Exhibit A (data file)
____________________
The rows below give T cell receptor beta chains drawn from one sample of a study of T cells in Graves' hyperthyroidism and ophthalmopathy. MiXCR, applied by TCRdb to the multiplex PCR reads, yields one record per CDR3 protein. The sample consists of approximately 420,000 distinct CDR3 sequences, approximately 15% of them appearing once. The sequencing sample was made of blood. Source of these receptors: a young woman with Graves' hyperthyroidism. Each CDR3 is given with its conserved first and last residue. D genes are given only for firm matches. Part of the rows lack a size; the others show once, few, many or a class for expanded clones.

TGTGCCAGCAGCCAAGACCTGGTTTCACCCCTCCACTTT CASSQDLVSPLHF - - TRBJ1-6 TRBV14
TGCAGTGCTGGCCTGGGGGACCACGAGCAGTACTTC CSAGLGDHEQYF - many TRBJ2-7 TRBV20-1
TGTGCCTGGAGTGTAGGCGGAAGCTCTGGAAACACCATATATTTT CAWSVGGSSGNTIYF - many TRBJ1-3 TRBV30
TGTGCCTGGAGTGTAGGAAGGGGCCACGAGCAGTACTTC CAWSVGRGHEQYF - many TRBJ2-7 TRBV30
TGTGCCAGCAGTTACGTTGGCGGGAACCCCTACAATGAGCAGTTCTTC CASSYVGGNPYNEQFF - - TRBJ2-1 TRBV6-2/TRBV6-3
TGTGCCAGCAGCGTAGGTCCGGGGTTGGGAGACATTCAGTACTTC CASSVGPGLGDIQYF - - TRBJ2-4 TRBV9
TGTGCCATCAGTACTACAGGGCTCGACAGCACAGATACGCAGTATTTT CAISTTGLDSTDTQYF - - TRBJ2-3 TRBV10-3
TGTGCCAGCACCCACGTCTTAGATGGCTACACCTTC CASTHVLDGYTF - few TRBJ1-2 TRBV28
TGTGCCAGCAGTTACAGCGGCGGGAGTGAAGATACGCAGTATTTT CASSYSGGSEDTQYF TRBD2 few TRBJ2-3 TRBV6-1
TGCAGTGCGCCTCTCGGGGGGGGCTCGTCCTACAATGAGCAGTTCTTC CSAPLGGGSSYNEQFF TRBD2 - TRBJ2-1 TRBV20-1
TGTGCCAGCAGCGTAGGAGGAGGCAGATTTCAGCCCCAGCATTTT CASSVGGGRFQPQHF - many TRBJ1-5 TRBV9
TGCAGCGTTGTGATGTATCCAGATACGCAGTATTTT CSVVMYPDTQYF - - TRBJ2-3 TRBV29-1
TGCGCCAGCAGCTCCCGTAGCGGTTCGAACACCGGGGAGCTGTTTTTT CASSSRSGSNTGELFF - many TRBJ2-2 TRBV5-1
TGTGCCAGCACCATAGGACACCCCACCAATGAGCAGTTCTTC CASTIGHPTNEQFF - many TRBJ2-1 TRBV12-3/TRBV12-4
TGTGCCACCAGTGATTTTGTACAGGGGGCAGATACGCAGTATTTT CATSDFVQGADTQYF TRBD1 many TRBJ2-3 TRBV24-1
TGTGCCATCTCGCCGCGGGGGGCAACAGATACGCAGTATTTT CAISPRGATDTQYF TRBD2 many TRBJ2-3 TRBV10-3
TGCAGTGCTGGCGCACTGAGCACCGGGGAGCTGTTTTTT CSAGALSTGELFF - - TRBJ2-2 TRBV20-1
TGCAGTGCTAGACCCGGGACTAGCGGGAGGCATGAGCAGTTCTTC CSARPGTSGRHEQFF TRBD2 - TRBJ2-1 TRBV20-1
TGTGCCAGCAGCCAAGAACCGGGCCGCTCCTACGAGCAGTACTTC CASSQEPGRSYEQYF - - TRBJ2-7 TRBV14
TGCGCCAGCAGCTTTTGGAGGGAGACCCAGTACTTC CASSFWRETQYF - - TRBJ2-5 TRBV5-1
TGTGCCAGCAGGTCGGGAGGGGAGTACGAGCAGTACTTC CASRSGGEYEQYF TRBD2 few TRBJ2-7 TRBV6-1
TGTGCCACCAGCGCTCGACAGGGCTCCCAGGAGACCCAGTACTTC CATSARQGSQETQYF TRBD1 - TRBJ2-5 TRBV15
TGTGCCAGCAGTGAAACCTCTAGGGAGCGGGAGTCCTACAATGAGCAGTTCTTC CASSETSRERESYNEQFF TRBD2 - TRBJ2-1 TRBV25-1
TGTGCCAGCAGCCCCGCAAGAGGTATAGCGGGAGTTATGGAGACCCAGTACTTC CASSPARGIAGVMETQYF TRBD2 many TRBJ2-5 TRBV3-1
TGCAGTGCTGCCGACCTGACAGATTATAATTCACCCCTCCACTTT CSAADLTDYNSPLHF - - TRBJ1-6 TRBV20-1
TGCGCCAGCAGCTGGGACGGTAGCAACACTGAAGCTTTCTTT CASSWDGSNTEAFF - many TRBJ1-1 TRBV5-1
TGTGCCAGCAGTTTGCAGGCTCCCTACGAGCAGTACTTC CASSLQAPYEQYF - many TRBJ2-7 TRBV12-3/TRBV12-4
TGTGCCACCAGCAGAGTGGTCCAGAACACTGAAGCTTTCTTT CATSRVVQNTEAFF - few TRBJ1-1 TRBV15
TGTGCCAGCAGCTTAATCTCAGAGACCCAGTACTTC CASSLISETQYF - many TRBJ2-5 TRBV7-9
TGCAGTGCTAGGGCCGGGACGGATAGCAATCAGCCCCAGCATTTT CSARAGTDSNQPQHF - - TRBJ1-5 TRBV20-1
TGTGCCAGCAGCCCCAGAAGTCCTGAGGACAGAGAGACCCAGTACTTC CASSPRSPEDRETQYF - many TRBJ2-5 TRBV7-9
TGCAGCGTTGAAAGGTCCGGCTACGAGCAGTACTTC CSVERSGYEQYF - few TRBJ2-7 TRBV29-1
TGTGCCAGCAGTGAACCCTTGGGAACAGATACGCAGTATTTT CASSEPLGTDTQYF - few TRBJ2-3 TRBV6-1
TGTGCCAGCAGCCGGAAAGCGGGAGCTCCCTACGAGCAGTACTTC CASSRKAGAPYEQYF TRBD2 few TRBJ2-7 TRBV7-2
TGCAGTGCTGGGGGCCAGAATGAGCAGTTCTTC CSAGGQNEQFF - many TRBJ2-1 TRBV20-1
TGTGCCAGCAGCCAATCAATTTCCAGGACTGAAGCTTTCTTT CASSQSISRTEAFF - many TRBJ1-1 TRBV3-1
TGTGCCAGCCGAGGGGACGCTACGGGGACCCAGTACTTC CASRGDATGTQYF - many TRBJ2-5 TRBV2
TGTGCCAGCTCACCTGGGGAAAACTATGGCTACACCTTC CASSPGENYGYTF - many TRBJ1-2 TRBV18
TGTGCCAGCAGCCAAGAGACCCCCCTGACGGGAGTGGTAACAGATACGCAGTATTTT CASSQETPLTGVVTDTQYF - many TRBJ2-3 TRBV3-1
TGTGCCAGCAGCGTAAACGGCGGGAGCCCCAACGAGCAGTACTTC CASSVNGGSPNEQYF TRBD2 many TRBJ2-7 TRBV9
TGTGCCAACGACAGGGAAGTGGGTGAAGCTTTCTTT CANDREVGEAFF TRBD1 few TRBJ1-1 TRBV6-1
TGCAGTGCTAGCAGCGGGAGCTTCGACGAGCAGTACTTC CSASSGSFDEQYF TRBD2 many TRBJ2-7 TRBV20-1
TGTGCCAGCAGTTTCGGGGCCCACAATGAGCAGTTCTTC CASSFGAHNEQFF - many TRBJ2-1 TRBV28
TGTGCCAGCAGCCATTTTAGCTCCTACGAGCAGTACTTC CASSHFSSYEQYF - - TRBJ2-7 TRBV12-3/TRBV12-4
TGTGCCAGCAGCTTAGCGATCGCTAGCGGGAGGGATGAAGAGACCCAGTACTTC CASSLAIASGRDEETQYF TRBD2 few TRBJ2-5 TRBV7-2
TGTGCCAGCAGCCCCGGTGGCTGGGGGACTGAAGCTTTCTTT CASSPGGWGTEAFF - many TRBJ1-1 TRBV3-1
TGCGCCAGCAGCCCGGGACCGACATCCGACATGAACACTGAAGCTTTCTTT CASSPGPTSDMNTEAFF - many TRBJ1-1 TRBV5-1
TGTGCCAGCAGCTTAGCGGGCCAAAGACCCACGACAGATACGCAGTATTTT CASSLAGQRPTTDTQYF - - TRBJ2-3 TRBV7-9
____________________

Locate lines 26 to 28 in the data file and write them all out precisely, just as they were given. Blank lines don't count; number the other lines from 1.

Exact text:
TGCAGTGCTGCCGACCTGACAGATTATAATTCACCCCTCCACTTT CSAADLTDYNSPLHF - - TRBJ1-6 TRBV20-1
TGCGCCAGCAGCTGGGACGGTAGCAACACTGAAGCTTTCTTT CASSWDGSNTEAFF - many TRBJ1-1 TRBV5-1
TGTGCCAGCAGTTTGCAGGCTCCCTACGAGCAGTACTTC CASSLQAPYEQYF - many TRBJ2-7 TRBV12-3/TRBV12-4